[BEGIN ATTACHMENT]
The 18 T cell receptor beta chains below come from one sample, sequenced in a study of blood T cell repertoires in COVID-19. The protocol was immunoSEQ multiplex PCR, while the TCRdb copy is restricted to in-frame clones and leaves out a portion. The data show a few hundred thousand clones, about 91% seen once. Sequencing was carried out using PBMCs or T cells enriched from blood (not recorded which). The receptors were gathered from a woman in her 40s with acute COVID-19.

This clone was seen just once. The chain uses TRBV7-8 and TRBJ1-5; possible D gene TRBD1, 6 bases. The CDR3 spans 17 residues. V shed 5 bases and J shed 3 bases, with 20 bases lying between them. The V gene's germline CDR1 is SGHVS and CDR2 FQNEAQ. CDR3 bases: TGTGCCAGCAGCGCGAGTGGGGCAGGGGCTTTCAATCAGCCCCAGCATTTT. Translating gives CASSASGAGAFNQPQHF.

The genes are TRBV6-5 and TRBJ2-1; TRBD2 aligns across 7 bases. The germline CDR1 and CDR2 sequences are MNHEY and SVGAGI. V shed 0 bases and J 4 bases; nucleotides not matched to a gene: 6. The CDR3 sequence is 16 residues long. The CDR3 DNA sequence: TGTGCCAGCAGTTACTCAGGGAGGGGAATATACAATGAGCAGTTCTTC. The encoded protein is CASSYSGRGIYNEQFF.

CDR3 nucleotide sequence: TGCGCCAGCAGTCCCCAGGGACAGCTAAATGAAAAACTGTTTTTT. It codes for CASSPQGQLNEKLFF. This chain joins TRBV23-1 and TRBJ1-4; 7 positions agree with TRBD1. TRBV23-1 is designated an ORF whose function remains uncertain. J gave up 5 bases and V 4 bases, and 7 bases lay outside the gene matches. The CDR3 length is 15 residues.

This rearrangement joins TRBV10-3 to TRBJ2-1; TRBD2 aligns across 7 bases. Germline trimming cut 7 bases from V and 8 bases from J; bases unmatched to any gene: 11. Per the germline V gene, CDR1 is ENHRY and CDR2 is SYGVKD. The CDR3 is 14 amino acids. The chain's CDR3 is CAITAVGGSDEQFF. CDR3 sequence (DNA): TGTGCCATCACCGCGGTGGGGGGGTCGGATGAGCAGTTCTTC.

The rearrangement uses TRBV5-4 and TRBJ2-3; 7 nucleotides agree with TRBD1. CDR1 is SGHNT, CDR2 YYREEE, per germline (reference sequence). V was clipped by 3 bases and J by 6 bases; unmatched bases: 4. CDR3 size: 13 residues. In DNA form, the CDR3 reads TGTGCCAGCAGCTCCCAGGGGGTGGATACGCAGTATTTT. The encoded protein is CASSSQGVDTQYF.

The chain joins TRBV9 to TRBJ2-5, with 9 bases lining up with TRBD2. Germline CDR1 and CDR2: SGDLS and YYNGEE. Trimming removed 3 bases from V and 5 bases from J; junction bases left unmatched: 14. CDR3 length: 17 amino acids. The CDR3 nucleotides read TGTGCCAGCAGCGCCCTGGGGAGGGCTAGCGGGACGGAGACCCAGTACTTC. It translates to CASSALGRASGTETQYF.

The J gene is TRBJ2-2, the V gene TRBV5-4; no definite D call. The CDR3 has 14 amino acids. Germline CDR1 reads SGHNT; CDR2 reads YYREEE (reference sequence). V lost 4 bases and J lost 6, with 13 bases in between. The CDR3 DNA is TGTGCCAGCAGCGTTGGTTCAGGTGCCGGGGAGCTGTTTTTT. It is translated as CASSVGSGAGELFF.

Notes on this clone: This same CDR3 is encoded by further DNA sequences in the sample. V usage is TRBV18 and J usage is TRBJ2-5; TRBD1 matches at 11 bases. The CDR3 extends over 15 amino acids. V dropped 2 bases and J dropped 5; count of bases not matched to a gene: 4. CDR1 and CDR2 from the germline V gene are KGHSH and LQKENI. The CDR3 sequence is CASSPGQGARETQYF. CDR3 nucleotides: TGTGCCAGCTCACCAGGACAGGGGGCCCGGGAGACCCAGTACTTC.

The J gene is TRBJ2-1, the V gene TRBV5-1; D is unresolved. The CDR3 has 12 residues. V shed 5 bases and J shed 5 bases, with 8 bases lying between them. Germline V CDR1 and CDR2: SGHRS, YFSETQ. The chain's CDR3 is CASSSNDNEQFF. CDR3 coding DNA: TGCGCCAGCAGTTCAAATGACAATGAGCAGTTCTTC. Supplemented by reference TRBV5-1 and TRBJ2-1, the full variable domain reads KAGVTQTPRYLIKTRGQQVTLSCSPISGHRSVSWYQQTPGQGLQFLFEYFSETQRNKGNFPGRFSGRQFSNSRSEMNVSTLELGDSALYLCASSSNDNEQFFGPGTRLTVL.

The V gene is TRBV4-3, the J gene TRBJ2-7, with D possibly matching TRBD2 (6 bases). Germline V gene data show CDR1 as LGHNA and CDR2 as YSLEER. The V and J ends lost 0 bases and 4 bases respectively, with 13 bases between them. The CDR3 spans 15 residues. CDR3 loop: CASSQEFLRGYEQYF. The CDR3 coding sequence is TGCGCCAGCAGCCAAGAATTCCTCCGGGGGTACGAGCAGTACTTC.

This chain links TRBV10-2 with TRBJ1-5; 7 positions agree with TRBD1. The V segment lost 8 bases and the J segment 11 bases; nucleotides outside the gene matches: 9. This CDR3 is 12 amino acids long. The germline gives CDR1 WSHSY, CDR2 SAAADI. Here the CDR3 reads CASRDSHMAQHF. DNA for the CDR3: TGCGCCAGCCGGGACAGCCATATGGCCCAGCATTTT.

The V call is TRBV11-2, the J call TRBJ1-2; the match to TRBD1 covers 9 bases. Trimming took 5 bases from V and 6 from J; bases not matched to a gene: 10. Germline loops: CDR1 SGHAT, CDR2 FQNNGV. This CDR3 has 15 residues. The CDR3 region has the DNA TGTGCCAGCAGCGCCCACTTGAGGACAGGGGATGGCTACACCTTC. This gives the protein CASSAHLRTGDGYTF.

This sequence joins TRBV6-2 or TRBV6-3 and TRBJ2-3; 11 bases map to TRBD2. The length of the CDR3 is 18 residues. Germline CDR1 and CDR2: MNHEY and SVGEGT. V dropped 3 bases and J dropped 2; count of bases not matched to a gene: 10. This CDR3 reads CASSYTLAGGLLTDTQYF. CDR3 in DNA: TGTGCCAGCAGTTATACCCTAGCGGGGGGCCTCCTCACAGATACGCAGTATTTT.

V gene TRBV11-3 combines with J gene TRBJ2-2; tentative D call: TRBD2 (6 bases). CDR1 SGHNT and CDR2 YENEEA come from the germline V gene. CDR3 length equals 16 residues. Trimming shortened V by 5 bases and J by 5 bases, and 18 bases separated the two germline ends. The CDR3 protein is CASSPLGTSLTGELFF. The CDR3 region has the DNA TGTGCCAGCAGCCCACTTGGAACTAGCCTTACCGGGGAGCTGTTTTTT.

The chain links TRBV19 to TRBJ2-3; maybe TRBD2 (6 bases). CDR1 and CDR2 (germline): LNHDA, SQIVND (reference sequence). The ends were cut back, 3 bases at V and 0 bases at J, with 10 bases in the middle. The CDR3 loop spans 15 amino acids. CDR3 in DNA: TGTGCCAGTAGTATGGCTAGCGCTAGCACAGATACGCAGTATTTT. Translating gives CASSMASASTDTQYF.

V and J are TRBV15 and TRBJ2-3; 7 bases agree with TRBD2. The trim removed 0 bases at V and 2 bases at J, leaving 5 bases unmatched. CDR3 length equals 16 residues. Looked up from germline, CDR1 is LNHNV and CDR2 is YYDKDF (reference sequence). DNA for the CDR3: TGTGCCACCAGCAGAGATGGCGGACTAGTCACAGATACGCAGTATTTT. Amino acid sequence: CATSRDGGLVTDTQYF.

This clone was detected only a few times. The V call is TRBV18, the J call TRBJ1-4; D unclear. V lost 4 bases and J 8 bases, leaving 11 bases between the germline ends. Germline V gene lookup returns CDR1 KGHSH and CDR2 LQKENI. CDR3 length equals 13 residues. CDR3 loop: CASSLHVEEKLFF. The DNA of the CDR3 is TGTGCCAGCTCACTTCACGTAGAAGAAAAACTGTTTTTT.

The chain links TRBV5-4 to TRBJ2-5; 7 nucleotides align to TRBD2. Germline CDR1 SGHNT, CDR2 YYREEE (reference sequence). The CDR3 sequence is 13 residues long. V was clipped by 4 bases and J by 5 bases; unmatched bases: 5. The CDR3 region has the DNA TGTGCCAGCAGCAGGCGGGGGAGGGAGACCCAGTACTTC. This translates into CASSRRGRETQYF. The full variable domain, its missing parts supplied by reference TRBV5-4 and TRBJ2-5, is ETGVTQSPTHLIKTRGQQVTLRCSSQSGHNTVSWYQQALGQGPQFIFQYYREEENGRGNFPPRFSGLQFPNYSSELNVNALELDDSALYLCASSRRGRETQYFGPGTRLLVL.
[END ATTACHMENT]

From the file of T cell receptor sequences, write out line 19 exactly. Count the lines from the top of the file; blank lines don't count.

The chain links TRBV5-4 to TRBJ2-5; 7 nucleotides align to TRBD2. Germline CDR1 SGHNT, CDR2 YYREEE (reference sequence). The CDR3 sequence is 13 residues long. V was clipped by 4 bases and J by 5 bases; unmatched bases: 5. The CDR3 region has the DNA TGTGCCAGCAGCAGGCGGGGGAGGGAGACCCAGTACTTC. This translates into CASSRRGRETQYF. The full variable domain, its missing parts supplied by reference TRBV5-4 and TRBJ2-5, is ETGVTQSPTHLIKTRGQQVTLRCSSQSGHNTVSWYQQALGQGPQFIFQYYREEENGRGNFPPRFSGLQFPNYSSELNVNALELDDSALYLCASSRRGRETQYFGPGTRLLVL.